Terraform built-in functions are incredibly powerful if you use them wisely. Take a look at 5 functions that helped me improve my Terraform code.

After a while, you'll certainly have tried everything possible to improve your Terraform code. You are probably pretty good at it, but there is one thing missing. I've been using Terraform for more than a year now, I've not improved a lot after a while. You tend to keep using what you know. One day, I decided to look at the documentation and found some exotic new functions.

I'll tell you all about it. There are functions that help me create beautiful tags for my resources, ones that help me create clean and variable modules and other that are just here to show up.

So let's get started, what can you do with Terraform that you probably didn't know you could. I'll show you all the functions that I found in the documentation that help me!

Merge

You probably know this function, but let me explain to you how to use it to create beautiful and useful tags.  You'll probably learn a thing or two with this.

merge takes an arbitrary number of maps or objects, and returns a single map or object that contains a merged set of elements from all arguments.

One example is better than a thousand words.

> merge({a="b", c="d"}, {e="f", c="z"})
{
  "a" = "b"
  "c" = "z"
  "e" = "f"
}

Did you notice it ?!
c is declared twice, but the last value is merged. Do you see where I'm going with my tags now?

Let's try it with some tags now.

Let's declare some default tags in our code with a local  for example.

locals {
  default_tags = {
    managed     = "terraform"
    environment = ""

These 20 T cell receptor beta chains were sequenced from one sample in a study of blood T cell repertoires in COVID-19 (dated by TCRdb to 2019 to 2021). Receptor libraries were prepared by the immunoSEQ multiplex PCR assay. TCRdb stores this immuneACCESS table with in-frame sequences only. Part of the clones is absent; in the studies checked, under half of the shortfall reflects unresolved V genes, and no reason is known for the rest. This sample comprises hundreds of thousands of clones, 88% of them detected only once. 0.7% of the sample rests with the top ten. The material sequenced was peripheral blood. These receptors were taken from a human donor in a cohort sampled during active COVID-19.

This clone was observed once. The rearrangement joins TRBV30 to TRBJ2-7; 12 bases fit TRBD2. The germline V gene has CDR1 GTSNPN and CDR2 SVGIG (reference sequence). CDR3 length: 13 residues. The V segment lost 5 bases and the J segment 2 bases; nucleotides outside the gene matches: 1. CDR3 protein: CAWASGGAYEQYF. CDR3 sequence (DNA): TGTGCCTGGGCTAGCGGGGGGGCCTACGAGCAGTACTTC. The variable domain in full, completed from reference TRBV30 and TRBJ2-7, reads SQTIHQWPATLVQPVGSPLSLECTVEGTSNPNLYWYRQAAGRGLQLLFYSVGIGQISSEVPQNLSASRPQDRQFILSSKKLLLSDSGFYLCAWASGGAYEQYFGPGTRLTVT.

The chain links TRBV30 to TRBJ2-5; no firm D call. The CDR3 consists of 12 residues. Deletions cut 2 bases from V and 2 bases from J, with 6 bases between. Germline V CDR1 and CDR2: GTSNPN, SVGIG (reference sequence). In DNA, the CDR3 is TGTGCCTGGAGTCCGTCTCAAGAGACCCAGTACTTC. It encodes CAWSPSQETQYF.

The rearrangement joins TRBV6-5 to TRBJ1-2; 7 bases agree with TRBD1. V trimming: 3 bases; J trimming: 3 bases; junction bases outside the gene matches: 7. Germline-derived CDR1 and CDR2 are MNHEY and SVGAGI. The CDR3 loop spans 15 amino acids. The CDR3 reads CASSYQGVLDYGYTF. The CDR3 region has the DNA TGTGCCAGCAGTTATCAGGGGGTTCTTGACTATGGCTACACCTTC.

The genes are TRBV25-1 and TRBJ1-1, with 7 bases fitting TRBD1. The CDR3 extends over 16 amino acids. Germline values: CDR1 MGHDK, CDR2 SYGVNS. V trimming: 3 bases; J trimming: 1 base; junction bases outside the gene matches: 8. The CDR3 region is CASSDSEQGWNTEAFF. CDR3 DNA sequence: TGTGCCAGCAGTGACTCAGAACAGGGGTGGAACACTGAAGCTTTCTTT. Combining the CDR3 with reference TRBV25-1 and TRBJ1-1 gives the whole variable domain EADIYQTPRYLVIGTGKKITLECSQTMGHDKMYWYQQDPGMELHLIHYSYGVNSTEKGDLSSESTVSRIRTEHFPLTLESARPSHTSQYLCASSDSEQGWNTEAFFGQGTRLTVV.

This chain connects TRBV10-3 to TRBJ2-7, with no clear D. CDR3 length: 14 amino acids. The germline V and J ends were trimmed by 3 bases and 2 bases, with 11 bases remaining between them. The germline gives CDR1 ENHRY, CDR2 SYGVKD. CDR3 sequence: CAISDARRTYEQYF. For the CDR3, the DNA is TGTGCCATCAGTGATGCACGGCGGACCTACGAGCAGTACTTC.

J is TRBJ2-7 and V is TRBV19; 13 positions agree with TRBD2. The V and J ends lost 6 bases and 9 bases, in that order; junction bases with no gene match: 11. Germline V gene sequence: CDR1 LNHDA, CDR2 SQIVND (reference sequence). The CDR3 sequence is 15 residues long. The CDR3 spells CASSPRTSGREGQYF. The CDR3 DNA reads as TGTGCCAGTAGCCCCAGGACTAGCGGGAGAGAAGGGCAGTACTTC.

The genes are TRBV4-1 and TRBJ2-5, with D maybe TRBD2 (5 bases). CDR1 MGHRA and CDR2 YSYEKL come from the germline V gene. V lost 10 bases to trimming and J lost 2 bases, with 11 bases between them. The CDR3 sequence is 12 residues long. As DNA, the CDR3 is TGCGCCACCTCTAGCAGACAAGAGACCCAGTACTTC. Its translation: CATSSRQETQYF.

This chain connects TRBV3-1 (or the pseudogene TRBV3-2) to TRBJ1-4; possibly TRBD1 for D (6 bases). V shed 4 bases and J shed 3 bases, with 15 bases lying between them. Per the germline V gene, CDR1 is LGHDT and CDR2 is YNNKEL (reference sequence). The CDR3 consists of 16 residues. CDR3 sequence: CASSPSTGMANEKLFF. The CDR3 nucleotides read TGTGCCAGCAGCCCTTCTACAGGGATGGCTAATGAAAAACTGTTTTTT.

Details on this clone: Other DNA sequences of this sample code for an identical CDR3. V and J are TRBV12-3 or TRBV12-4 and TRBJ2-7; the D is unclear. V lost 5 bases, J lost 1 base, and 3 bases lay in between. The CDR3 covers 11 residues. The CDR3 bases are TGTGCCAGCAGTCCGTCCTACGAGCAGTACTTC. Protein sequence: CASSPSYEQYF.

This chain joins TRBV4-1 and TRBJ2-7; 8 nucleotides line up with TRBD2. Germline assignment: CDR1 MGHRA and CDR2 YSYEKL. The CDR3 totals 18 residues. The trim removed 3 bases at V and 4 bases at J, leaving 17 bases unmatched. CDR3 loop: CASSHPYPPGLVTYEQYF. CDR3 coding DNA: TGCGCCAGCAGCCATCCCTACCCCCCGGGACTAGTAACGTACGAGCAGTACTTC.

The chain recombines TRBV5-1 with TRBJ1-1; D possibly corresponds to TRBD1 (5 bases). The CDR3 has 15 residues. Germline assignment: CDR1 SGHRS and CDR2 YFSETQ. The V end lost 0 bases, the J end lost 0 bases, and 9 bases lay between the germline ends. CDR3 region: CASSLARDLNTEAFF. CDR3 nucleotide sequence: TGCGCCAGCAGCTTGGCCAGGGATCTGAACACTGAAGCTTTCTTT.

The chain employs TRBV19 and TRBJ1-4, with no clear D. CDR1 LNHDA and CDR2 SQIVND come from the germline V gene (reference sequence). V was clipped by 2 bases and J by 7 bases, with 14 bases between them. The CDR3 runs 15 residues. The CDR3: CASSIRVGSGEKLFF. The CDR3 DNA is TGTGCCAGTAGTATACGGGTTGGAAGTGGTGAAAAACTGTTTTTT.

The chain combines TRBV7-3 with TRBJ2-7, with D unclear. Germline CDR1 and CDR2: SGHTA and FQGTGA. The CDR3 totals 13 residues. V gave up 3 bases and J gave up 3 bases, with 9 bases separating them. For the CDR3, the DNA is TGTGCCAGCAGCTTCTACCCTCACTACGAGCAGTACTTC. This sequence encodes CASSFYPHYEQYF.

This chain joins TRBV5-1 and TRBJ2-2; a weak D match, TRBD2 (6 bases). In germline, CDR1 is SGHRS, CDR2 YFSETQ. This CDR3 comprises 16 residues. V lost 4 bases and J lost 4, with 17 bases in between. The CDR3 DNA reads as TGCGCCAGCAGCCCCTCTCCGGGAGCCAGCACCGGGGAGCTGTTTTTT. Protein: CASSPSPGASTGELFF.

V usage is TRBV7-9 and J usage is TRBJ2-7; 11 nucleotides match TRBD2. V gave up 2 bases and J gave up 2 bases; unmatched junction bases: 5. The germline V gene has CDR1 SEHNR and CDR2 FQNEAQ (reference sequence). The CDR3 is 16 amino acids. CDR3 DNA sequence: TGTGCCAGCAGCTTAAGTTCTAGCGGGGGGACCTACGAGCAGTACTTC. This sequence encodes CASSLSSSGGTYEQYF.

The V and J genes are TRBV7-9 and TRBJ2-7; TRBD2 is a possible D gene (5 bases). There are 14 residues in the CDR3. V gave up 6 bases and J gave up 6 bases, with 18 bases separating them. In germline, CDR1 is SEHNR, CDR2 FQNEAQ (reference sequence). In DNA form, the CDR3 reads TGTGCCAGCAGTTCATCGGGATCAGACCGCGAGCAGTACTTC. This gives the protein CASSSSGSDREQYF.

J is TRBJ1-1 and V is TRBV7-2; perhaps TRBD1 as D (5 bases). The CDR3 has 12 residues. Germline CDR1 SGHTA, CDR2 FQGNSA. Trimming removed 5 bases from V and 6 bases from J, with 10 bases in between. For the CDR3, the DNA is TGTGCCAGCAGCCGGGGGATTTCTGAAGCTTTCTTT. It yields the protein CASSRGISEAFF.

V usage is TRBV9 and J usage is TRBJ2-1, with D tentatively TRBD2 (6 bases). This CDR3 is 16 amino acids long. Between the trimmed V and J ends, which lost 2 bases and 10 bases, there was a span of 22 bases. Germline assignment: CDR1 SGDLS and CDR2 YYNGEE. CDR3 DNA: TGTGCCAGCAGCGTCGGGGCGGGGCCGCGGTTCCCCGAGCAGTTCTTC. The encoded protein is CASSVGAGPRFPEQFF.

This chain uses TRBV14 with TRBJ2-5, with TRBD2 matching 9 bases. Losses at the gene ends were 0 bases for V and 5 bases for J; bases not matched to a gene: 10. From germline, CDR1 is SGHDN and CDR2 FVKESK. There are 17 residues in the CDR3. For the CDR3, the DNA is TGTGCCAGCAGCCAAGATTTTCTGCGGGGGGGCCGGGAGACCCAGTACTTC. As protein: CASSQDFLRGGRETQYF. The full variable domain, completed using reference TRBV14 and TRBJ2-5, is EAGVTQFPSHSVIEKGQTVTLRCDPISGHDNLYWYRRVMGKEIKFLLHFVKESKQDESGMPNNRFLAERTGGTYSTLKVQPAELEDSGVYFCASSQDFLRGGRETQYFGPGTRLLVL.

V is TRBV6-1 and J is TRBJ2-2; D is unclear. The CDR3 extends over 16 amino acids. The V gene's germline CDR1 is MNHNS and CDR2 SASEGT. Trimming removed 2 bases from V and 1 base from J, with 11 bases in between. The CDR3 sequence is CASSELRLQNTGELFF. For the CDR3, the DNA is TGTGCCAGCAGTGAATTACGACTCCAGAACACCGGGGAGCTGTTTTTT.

application = ""
    monitored = "true"
  }
}

Now we take a variable as input that we will call tags.

tags = {
	environment = "prod"
	application = "primates"
	monitored   = "false"
}

Now we use the merge functions in two ways:

  1. Local first, then tags.
  2. Tags then local.
> merge(local.default_tags, var.tags)
{
	managed     = "terraform"
	environment = "prod"
	application = "primates"
	monitored = "false"
}
Local First, then tags

Now we do the tags first and then the locals. Do you guess what the difference will be?

> merge(local.default_tags, var.tags)
{
	managed     = "terraform"
	environment = "prod"
	application = "primates"
	monitored = "true"
}
Tags then locals

One has monitored = "true" and the other has monitored = "false". It only depends on the order in which you put the inputs in the merge functions. Happy tagging :D


Lookup

You probably know the Terraform built-in function element that helps you retrieved a value in a list given its position. Now I'll show you how to use lookup that does almost the same thing but for an object.

lookup retrieves the value of a single element from a map, given its key. If the given key does not exist, the given default value is returned instead.

We will use our merged variable for this example.

tags = {
	managed     = "terraform"
	environment = "prod"
	application = "primates"
	monitored = "true"
}
Tags variable

We'd like to retrieve the monitored value to know if we have to deploy a certain type of resources in addition. Therefor we can use the Terraform built-in function I mentioned above call lookup

> lookup(var.tags, "monitored", "false")
true

## Now for a key that doesn't exist.
> lookup(var.tags, "shut_down_at_night", "false")
false

With the lookup function, you can easily find values that exist or not and apply certain parameters to your resources with it. The default value that it gives you allow you not to have any errors if the value doesn't exist. Pretty useful if you are creating a custom module that can be used by anybody.


Try

try is a particular function. Not often used, however it helps you when you have complex data structures. I recommend using it when you don't know if the data exist or how it is going to be formed.

try evaluates all of its argument expressions in turn and returns the result of the first one that does not produce any errors.

In the following example, we take an input of type any. Could be either a list or a string. How do you do normally?

Let's take a look at the example

variable "example" {
  type = any
}

locals {
  example = try(
    [tostring(var.example)],
    tolist(var.example),
  )
}

It is particularly useful in this example. If it is a string, then we create a list with a single element and so on.

Pretty useful, don't you think, to create user-friendly modules?

Coalesce

I'm confident that you once defined a default value using a conditional expression. Look no more. coalesce is a pretty useful function.